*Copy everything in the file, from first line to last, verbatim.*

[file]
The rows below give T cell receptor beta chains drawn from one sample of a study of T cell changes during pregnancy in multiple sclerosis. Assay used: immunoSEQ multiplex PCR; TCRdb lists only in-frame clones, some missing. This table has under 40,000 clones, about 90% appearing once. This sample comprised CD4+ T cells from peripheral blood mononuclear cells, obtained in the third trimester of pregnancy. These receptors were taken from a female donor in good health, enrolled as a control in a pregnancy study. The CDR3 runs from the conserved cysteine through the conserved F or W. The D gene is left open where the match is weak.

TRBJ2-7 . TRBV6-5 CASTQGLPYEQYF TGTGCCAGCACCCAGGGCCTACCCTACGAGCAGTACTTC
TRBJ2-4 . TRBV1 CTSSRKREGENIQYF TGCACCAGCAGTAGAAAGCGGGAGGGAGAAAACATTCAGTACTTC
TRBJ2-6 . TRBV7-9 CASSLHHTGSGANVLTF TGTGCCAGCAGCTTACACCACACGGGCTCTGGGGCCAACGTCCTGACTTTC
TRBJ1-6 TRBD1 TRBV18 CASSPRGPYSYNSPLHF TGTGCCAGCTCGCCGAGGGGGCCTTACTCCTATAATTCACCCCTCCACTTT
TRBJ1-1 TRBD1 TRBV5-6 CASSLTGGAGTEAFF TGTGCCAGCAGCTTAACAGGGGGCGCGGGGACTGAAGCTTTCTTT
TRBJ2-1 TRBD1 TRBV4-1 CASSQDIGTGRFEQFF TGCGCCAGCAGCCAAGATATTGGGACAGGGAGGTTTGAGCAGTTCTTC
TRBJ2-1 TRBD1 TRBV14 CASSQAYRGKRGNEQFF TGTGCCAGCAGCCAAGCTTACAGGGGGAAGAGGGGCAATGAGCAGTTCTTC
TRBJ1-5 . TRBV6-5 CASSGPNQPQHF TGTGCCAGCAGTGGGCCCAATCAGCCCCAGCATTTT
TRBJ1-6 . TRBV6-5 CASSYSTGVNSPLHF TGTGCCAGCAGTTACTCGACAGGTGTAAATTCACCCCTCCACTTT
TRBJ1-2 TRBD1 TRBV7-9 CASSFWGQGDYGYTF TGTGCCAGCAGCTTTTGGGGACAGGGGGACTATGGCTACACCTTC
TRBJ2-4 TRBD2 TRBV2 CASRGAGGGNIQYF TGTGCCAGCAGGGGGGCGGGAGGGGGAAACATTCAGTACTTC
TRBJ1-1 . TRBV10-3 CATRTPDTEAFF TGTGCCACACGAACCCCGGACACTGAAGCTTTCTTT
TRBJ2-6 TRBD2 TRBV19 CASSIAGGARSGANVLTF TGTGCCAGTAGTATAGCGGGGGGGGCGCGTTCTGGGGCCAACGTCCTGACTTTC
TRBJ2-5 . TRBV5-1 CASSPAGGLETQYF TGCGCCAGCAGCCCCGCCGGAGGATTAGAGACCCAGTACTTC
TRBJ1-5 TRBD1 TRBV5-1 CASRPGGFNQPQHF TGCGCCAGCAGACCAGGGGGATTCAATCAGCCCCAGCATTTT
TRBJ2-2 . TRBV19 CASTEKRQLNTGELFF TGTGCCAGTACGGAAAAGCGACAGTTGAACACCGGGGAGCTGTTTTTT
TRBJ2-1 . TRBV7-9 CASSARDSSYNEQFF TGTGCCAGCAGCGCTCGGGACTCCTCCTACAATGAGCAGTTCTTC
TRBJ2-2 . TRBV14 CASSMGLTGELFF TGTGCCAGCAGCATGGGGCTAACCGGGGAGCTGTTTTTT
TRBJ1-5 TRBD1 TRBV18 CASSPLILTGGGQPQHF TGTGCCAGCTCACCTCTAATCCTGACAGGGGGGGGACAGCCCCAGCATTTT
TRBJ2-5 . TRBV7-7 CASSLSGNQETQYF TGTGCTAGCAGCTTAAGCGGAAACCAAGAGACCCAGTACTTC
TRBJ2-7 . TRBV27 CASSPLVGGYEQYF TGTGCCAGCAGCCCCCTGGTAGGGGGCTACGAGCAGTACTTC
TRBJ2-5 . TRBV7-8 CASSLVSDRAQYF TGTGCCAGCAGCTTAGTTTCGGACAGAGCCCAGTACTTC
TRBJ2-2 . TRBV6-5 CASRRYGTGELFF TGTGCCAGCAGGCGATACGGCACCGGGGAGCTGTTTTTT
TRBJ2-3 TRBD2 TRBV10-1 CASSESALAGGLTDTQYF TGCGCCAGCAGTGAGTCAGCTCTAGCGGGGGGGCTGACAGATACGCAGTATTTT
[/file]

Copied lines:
The rows below give T cell receptor beta chains drawn from one sample of a study of T cell changes during pregnancy in multiple sclerosis. Assay used: immunoSEQ multiplex PCR; TCRdb lists only in-frame clones, some missing. This table has under 40,000 clones, about 90% appearing once. This sample comprised CD4+ T cells from peripheral blood mononuclear cells, obtained in the third trimester of pregnancy. These receptors were taken from a female donor in good health, enrolled as a control in a pregnancy study. The CDR3 runs from the conserved cysteine through the conserved F or W. The D gene is left open where the match is weak.

TRBJ2-7 . TRBV6-5 CASTQGLPYEQYF TGTGCCAGCACCCAGGGCCTACCCTACGAGCAGTACTTC
TRBJ2-4 . TRBV1 CTSSRKREGENIQYF TGCACCAGCAGTAGAAAGCGGGAGGGAGAAAACATTCAGTACTTC
TRBJ2-6 . TRBV7-9 CASSLHHTGSGANVLTF TGTGCCAGCAGCTTACACCACACGGGCTCTGGGGCCAACGTCCTGACTTTC
TRBJ1-6 TRBD1 TRBV18 CASSPRGPYSYNSPLHF TGTGCCAGCTCGCCGAGGGGGCCTTACTCCTATAATTCACCCCTCCACTTT
TRBJ1-1 TRBD1 TRBV5-6 CASSLTGGAGTEAFF TGTGCCAGCAGCTTAACAGGGGGCGCGGGGACTGAAGCTTTCTTT
TRBJ2-1 TRBD1 TRBV4-1 CASSQDIGTGRFEQFF TGCGCCAGCAGCCAAGATATTGGGACAGGGAGGTTTGAGCAGTTCTTC
TRBJ2-1 TRBD1 TRBV14 CASSQAYRGKRGNEQFF TGTGCCAGCAGCCAAGCTTACAGGGGGAAGAGGGGCAATGAGCAGTTCTTC
TRBJ1-5 . TRBV6-5 CASSGPNQPQHF TGTGCCAGCAGTGGGCCCAATCAGCCCCAGCATTTT
TRBJ1-6 . TRBV6-5 CASSYSTGVNSPLHF TGTGCCAGCAGTTACTCGACAGGTGTAAATTCACCCCTCCACTTT
TRBJ1-2 TRBD1 TRBV7-9 CASSFWGQGDYGYTF TGTGCCAGCAGCTTTTGGGGACAGGGGGACTATGGCTACACCTTC
TRBJ2-4 TRBD2 TRBV2 CASRGAGGGNIQYF TGTGCCAGCAGGGGGGCGGGAGGGGGAAACATTCAGTACTTC
TRBJ1-1 . TRBV10-3 CATRTPDTEAFF TGTGCCACACGAACCCCGGACACTGAAGCTTTCTTT
TRBJ2-6 TRBD2 TRBV19 CASSIAGGARSGANVLTF TGTGCCAGTAGTATAGCGGGGGGGGCGCGTTCTGGGGCCAACGTCCTGACTTTC
TRBJ2-5 . TRBV5-1 CASSPAGGLETQYF TGCGCCAGCAGCCCCGCCGGAGGATTAGAGACCCAGTACTTC
TRBJ1-5 TRBD1 TRBV5-1 CASRPGGFNQPQHF TGCGCCAGCAGACCAGGGGGATTCAATCAGCCCCAGCATTTT
TRBJ2-2 . TRBV19 CASTEKRQLNTGELFF TGTGCCAGTACGGAAAAGCGACAGTTGAACACCGGGGAGCTGTTTTTT
TRBJ2-1 . TRBV7-9 CASSARDSSYNEQFF TGTGCCAGCAGCGCTCGGGACTCCTCCTACAATGAGCAGTTCTTC
TRBJ2-2 . TRBV14 CASSMGLTGELFF TGTGCCAGCAGCATGGGGCTAACCGGGGAGCTGTTTTTT
TRBJ1-5 TRBD1 TRBV18 CASSPLILTGGGQPQHF TGTGCCAGCTCACCTCTAATCCTGACAGGGGGGGGACAGCCCCAGCATTTT
TRBJ2-5 . TRBV7-7 CASSLSGNQETQYF TGTGCTAGCAGCTTAAGCGGAAACCAAGAGACCCAGTACTTC
TRBJ2-7 . TRBV27 CASSPLVGGYEQYF TGTGCCAGCAGCCCCCTGGTAGGGGGCTACGAGCAGTACTTC
TRBJ2-5 . TRBV7-8 CASSLVSDRAQYF TGTGCCAGCAGCTTAGTTTCGGACAGAGCCCAGTACTTC
TRBJ2-2 . TRBV6-5 CASRRYGTGELFF TGTGCCAGCAGGCGATACGGCACCGGGGAGCTGTTTTTT
TRBJ2-3 TRBD2 TRBV10-1 CASSESALAGGLTDTQYF TGCGCCAGCAGTGAGTCAGCTCTAGCGGGGGGGCTGACAGATACGCAGTATTTT